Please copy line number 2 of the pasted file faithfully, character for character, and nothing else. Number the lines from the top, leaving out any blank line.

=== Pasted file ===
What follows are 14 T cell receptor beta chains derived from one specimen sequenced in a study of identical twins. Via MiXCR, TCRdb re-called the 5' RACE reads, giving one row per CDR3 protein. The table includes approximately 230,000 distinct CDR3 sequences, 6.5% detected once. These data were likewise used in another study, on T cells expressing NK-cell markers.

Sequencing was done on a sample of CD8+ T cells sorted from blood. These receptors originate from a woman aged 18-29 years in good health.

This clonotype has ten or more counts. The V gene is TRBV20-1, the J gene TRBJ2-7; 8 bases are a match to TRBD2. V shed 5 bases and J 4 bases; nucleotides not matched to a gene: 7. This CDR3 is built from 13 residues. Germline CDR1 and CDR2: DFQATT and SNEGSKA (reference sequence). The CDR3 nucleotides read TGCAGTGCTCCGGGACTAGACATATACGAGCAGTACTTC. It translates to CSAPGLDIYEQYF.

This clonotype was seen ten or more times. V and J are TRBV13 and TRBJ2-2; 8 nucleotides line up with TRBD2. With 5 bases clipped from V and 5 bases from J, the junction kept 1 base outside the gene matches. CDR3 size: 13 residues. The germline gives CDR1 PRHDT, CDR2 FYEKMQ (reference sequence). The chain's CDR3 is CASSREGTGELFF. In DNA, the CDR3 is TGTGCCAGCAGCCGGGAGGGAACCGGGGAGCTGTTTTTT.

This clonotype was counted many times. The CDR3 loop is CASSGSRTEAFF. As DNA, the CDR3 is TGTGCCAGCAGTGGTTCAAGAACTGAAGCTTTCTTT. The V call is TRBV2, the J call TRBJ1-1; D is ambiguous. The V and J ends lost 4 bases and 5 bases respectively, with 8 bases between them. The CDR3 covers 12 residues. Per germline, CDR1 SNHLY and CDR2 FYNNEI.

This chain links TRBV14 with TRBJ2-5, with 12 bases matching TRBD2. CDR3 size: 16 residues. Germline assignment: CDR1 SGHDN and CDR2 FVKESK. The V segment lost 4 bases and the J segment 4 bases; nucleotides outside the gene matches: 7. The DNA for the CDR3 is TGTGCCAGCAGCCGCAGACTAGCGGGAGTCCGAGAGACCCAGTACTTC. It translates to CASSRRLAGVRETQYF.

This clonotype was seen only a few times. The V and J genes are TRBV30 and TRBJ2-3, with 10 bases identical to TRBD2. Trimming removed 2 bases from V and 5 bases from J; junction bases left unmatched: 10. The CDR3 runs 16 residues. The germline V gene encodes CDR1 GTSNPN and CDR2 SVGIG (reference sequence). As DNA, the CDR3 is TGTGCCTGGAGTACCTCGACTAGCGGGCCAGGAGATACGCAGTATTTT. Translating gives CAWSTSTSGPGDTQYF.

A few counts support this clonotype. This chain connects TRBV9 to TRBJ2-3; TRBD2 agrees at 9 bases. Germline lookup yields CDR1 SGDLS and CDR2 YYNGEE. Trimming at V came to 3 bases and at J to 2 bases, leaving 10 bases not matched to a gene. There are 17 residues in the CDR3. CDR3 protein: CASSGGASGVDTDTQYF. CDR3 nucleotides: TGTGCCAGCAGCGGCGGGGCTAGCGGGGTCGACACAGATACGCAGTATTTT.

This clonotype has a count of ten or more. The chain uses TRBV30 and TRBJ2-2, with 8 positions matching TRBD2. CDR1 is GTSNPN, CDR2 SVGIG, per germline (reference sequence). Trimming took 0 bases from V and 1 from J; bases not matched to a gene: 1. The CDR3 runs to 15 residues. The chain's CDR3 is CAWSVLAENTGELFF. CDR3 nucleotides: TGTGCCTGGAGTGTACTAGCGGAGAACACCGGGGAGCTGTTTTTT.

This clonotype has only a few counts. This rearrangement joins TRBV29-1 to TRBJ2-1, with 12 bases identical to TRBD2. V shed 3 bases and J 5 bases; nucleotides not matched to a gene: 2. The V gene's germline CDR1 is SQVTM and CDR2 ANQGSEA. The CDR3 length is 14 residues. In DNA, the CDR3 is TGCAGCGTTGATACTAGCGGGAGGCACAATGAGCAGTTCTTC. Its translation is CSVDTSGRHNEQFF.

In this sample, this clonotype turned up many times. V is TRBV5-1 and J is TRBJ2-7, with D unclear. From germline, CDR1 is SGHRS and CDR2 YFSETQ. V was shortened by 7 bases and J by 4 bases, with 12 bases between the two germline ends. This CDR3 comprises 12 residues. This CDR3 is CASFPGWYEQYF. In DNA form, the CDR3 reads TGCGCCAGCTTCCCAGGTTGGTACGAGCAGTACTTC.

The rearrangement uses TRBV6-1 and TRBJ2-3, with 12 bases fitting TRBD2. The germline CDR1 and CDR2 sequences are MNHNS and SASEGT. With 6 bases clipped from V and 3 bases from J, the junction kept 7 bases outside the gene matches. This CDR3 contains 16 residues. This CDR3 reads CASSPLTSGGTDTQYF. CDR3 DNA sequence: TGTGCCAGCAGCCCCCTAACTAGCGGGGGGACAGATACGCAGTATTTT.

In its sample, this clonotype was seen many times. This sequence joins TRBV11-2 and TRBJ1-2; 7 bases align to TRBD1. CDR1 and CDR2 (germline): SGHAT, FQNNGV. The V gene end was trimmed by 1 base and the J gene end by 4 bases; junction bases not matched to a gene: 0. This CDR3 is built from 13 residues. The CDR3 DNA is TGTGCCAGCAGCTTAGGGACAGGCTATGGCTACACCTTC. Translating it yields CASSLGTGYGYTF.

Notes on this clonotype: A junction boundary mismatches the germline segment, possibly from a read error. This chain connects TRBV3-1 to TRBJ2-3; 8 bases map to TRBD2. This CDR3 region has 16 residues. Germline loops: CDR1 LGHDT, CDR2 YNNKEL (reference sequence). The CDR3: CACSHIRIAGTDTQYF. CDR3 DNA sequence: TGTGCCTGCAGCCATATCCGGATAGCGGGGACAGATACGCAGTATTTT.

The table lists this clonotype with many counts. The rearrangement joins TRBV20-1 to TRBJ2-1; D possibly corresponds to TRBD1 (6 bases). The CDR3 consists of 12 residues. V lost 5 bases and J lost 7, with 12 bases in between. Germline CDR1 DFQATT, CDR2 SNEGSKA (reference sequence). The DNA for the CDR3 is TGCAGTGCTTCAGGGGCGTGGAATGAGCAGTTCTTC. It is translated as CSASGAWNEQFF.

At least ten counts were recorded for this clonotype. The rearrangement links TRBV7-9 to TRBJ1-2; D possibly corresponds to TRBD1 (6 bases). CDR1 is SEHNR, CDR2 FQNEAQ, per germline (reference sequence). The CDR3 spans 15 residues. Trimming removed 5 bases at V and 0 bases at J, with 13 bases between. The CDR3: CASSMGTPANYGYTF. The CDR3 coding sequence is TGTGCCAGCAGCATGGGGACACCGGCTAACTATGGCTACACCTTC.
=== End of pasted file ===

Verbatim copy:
Sequencing was done on a sample of CD8+ T cells sorted from blood. These receptors originate from a woman aged 18-29 years in good health.